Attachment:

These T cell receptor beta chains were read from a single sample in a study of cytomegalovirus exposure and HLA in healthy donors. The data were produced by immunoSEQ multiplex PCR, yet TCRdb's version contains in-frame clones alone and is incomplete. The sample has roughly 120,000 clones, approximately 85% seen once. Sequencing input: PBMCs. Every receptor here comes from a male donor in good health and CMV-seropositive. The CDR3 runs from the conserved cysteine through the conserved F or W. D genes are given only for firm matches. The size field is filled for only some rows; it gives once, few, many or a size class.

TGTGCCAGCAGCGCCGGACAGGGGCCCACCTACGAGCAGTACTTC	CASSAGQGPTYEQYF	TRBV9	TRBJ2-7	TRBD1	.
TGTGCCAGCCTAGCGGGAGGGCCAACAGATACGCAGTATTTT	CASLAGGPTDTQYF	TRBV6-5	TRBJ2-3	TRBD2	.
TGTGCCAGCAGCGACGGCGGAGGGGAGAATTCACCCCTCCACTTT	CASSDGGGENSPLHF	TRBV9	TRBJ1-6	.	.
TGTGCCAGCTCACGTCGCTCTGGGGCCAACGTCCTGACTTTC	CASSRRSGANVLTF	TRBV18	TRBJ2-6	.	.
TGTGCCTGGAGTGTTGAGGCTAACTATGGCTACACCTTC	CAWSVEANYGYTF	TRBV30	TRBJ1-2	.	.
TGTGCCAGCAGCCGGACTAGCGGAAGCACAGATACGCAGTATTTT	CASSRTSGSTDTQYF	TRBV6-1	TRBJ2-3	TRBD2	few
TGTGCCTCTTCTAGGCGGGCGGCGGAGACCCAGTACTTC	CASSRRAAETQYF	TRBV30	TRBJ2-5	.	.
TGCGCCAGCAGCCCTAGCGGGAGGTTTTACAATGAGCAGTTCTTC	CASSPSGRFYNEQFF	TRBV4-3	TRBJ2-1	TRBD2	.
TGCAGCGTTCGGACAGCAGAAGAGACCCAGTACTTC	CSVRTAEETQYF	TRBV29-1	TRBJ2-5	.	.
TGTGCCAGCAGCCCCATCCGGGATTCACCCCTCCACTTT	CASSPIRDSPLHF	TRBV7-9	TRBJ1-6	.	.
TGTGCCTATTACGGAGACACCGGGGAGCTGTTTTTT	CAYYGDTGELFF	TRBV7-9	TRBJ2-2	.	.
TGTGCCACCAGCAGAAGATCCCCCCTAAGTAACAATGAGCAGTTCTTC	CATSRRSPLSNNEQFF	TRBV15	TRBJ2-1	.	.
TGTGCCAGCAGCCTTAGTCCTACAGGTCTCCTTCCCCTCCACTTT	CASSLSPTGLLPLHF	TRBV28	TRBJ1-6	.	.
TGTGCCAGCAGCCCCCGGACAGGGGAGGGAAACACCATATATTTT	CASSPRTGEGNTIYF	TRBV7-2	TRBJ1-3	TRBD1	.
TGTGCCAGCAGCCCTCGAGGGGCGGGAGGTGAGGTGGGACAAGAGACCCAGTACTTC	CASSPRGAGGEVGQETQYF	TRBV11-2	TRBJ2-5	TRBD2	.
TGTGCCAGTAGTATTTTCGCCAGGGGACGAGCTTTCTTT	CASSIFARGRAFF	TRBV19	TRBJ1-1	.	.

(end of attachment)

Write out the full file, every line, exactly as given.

These T cell receptor beta chains were read from a single sample in a study of cytomegalovirus exposure and HLA in healthy donors. The data were produced by immunoSEQ multiplex PCR, yet TCRdb's version contains in-frame clones alone and is incomplete. The sample has roughly 120,000 clones, approximately 85% seen once. Sequencing input: PBMCs. Every receptor here comes from a male donor in good health and CMV-seropositive. The CDR3 runs from the conserved cysteine through the conserved F or W. D genes are given only for firm matches. The size field is filled for only some rows; it gives once, few, many or a size class.

TGTGCCAGCAGCGCCGGACAGGGGCCCACCTACGAGCAGTACTTC	CASSAGQGPTYEQYF	TRBV9	TRBJ2-7	TRBD1	.
TGTGCCAGCCTAGCGGGAGGGCCAACAGATACGCAGTATTTT	CASLAGGPTDTQYF	TRBV6-5	TRBJ2-3	TRBD2	.
TGTGCCAGCAGCGACGGCGGAGGGGAGAATTCACCCCTCCACTTT	CASSDGGGENSPLHF	TRBV9	TRBJ1-6	.	.
TGTGCCAGCTCACGTCGCTCTGGGGCCAACGTCCTGACTTTC	CASSRRSGANVLTF	TRBV18	TRBJ2-6	.	.
TGTGCCTGGAGTGTTGAGGCTAACTATGGCTACACCTTC	CAWSVEANYGYTF	TRBV30	TRBJ1-2	.	.
TGTGCCAGCAGCCGGACTAGCGGAAGCACAGATACGCAGTATTTT	CASSRTSGSTDTQYF	TRBV6-1	TRBJ2-3	TRBD2	few
TGTGCCTCTTCTAGGCGGGCGGCGGAGACCCAGTACTTC	CASSRRAAETQYF	TRBV30	TRBJ2-5	.	.
TGCGCCAGCAGCCCTAGCGGGAGGTTTTACAATGAGCAGTTCTTC	CASSPSGRFYNEQFF	TRBV4-3	TRBJ2-1	TRBD2	.
TGCAGCGTTCGGACAGCAGAAGAGACCCAGTACTTC	CSVRTAEETQYF	TRBV29-1	TRBJ2-5	.	.
TGTGCCAGCAGCCCCATCCGGGATTCACCCCTCCACTTT	CASSPIRDSPLHF	TRBV7-9	TRBJ1-6	.	.
TGTGCCTATTACGGAGACACCGGGGAGCTGTTTTTT	CAYYGDTGELFF	TRBV7-9	TRBJ2-2	.	.
TGTGCCACCAGCAGAAGATCCCCCCTAAGTAACAATGAGCAGTTCTTC	CATSRRSPLSNNEQFF	TRBV15	TRBJ2-1	.	.
TGTGCCAGCAGCCTTAGTCCTACAGGTCTCCTTCCCCTCCACTTT	CASSLSPTGLLPLHF	TRBV28	TRBJ1-6	.	.
TGTGCCAGCAGCCCCCGGACAGGGGAGGGAAACACCATATATTTT	CASSPRTGEGNTIYF	TRBV7-2	TRBJ1-3	TRBD1	.
TGTGCCAGCAGCCCTCGAGGGGCGGGAGGTGAGGTGGGACAAGAGACCCAGTACTTC	CASSPRGAGGEVGQETQYF	TRBV11-2	TRBJ2-5	TRBD2	.
TGTGCCAGTAGTATTTTCGCCAGGGGACGAGCTTTCTTT	CASSIFARGRAFF	TRBV19	TRBJ1-1	.	.